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Lost Sir Massingberd, v. 1/2 by James Payn

Produced by Andrea Ball, Christine Bell & marc D'Hooghe at http://www.freeliterature.org (From images generously made available by the Internet Archive.)

LOST SIR MASSINGBERD.

A Romance of Real Life.

IN TWO VOLUMES.

VOL. I.

LONDON:

SAMPSON LOW, SON, AND MARSTON,

14, LUDGATE HILL.

1864.

The uncommon favour with which the story of "LOST SIR MASSINGBERD" has been received while appearing in the columns of a popular periodical, has induced its author to solicit the suffrages of that more critical Public who "hate to read novels bit by bit."

CONTENTS.

PREFATORY

CHAPTER I. GIANT DESPAIR CHAPTER II. MY FIRST INTERVIEW CHAPTER III. THE DREAM BY THE BROOK CHAPTER IV. THE DUMB WITNESS CHAPTER V. THE STATE BEDROOM CHAPTER VI. HEAD OVER HEELS CHAPTER VII. AT THE DOVECOT CHAPTER VIII. MEETING HIS MATCH CHAPTER IX. MR. HARVEY GERARD CHAPTER X. LOVE THE LIFEGIVER CHAPTER XI. WOOING BY PROXY CHAPTER XII. THE COUNCIL OF WAR CHAPTER XIII. THE GIPSY CAMP CHAPTER XIV. WHY SIR MASSINGBERD DID NOT MARRY CHAPTER XV. THE REASON CONTINUED CHAPTER XVI. I DO SIR MASSINGBERD A LITTLE FAVOUR

LOST SIR MASSINGBERD.

PREFATORY.

In these days, when every man and woman becomes an author upon the least provocation, it is not necessary to make an apology for appearing in print. Perhaps there was always something affected in those prefatorial justifications; although they did disclaim any literary merit, it is probable that the writers would have been indignant enough had the critics taken them at their word; and perhaps the publication was not entirely owing to "the warmly-expressed wishes of numerous friends." But, at all events, we have done with all such excuses now. Not to have written anything for the press, is no small claim to being an Original. Neither sex nor age seems to exempt from the universal passion of authorship. My niece, Jessie (aetat. sixteen), writes heart-rending narratives for the "Liliputian Magazine;" her brother, whom I have always looked upon as a violent, healthy hobbledehoy whose highest virtue was Endurance, and whose darkest experience was Skittles, produces the most thrilling romances for the "Home Companion." Even my housekeeper makes no secret of forwarding her most admired recipes to the "Family Intelligencer;" while my stable-boy, it is well known, is a prominent poetical contributor to the "Turf Times," having also the gift of prophecy with reference to the winner of all the racing events of any importance. And yet, I believe, my household is not more addicted to publication than those of my neighbours.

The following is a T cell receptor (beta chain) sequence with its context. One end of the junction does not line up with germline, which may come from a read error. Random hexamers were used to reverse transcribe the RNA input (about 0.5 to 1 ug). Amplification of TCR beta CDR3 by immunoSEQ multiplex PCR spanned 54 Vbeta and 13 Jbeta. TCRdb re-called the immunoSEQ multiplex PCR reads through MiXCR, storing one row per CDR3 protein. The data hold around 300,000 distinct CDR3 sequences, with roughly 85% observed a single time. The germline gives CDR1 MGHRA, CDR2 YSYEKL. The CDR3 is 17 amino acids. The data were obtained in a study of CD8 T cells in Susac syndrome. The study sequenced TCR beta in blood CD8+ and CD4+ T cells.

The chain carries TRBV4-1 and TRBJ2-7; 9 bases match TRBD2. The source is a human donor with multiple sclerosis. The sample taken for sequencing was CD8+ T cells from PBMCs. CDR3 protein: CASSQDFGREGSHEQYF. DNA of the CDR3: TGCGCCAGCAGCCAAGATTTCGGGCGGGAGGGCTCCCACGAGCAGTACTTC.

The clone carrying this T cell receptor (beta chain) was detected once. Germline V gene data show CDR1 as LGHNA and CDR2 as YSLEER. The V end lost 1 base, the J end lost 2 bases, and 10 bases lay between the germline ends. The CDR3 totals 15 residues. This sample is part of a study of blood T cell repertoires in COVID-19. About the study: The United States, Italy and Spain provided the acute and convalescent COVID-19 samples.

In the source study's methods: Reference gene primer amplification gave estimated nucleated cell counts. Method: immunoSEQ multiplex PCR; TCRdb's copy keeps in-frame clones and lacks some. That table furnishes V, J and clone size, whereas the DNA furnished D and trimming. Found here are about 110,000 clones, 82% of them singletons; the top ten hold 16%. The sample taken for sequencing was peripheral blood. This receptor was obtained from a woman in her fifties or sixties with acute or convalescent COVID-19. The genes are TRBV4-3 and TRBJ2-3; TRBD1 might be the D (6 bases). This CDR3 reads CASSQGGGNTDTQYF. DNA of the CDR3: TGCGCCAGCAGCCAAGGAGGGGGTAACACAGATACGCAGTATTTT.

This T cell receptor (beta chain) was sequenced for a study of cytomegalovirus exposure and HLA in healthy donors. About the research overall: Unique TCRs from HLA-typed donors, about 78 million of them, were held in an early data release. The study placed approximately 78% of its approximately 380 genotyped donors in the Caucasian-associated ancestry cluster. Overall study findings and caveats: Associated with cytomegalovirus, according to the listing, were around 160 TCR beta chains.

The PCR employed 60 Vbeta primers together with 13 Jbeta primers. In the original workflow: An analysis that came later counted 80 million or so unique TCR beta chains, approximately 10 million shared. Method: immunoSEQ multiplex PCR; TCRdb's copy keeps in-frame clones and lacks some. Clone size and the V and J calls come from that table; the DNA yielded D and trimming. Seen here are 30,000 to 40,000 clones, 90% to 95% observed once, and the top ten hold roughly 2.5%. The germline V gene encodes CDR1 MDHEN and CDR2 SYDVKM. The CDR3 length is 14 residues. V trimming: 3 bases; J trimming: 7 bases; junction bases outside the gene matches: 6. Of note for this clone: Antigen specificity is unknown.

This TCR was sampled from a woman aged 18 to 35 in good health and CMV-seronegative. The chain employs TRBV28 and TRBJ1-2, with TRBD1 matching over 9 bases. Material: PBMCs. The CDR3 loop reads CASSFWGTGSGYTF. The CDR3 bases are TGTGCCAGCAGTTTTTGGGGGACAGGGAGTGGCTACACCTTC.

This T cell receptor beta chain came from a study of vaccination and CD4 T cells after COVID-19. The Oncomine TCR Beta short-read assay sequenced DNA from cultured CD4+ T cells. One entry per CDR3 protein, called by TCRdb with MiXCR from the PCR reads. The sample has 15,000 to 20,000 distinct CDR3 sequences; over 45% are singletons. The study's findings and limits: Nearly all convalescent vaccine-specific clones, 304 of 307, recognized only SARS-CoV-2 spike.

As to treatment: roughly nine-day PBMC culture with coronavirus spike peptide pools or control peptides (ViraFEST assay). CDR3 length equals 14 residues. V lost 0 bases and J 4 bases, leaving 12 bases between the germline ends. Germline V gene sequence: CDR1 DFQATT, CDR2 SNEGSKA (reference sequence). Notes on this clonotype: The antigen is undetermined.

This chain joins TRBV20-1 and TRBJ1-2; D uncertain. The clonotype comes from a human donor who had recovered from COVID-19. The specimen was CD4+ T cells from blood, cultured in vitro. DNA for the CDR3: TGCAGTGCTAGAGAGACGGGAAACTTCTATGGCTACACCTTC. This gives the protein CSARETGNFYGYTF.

What becomes of authors by profession in such a state of things literary as this, I shudder to think; I feel it almost a sin to add one more to the long list of competitors with whom they have to struggle; but still, if I do not now set down the story which I have in my mind, I am certain that, sooner or later, my nephew will do so for me, and very likely spoil it in the telling. He writes in a snappy, jerky, pyrotechnic way, which they tell me is now popular, but which is not suited to my old-fashioned taste; and although he dare not make, at present, what he calls "copy" of the stories with which I am perhaps too much accustomed to regale his ears, he keeps a note-book, and a new terror is added to Death from that circumstance. When I am gone, he will publish my best things, under some such title as "After-dinner Tales," I feel certain; and they will appear at the railway book-stalls in a yellow cover bordered with red, or with even a frontispiece displaying a counterfeit and libellous presentment of his departed relative in the very act of narration. The gem of that collection would undoubtedly be the story which I am now about to anticipate the young gentleman by relating myself. If I am somewhat old-world in my style, perhaps it may be forgiven me, in consideration of the reality of the circumstances narrated, and the very strong interest which I do not doubt they will arouse.


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